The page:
CISK and the role of moisture convergence.

In Charney (1963) Riehl’s book is cited, and tropical depressions like those resulting from easterly waves were considered to be a model for the tropical circulation as a whole. Charney and Eliassen (1964) proposed a theory of the interaction between moist convection and the circulation in tropical depressions and termed the mechanism “convective instability of the second kind” (CISK), also independently put forward by Ooyama (1964). CISK emphasizes the role of low-level moisture convergence in triggering and governing convection by suggesting that the rate of latent heat release in deep convective clouds is proportional to the convergence of moisture in the boundary layer. The crucial role of moisture convergence in CISK is related to the assumption that moist convection develops in an atmosphere characterized by conditional instability. The low-level moisture dynamics allows for convection to break through a lower-tropospheric level of convective inhibition, either because of changes in the thermodynamic structure of the lower troposphere or by mechanical uplift. Emanuel et al. (1994) give an excellent and concise summary of the CISK perspective: “By preventing the spontaneous release of APE [available potential energy], it [convective inhibition] permits the latter to accumulate under certain conditions. When this happens, the problem of predicting convection and of relating it to large-scale flows is largely one of predicting when and where the convective inhibition will disappear, or when some turbulent or mechanical process will provide enough energy to conditionally unstable parcels to overcome the potential barrier to convection. Once triggered, the convection can reach great intensity and, potentially, can act as an energy source for large scales of motion.”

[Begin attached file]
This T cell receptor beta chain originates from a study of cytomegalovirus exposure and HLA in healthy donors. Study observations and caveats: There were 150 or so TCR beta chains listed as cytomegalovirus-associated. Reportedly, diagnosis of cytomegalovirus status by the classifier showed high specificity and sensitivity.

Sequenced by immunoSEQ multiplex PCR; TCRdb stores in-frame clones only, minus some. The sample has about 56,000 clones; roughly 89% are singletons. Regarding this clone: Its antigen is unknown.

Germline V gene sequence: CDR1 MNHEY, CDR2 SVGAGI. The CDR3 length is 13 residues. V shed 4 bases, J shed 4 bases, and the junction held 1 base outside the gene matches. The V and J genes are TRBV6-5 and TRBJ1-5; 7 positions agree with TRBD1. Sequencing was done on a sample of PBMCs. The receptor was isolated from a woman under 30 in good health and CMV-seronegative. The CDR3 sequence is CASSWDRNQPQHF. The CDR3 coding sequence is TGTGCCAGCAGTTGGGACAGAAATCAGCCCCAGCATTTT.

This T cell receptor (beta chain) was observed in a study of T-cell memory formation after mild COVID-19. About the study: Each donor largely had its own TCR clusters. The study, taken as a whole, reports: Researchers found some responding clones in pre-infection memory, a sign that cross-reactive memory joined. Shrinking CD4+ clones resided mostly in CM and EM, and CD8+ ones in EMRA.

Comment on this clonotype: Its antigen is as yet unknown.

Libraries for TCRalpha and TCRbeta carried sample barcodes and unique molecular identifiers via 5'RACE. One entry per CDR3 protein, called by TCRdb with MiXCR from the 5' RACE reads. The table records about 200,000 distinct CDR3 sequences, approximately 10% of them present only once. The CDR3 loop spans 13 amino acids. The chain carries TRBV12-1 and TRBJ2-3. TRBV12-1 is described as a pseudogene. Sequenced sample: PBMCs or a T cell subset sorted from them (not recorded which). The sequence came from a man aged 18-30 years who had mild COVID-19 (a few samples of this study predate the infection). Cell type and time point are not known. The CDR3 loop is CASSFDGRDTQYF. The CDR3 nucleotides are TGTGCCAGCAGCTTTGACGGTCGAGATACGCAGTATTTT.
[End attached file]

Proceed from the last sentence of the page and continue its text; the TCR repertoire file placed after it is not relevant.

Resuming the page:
Indeed, a key aspect of the theory is the idea that deep convection reinforces disturbances such as hurricanes and tropical waves in that the buoyancy force and temperature anomalies due to latent heat release associated with moist convection cause the vorticity of the disturbance to intensify, which in turn increases low-level moisture convergence (mainly through Ekman pumping and enhanced moisture transport from moisture-abundant regions) and convection (Smith 1997). Charney and Eliassen (1964) write: “The cumulus- and cyclone-scale are thus to be regarded as cooperating rather than competing—the clouds supplying latent heat energy to the cyclone, and the cyclone supplying the fuel, in the form of moisture, to the clouds.”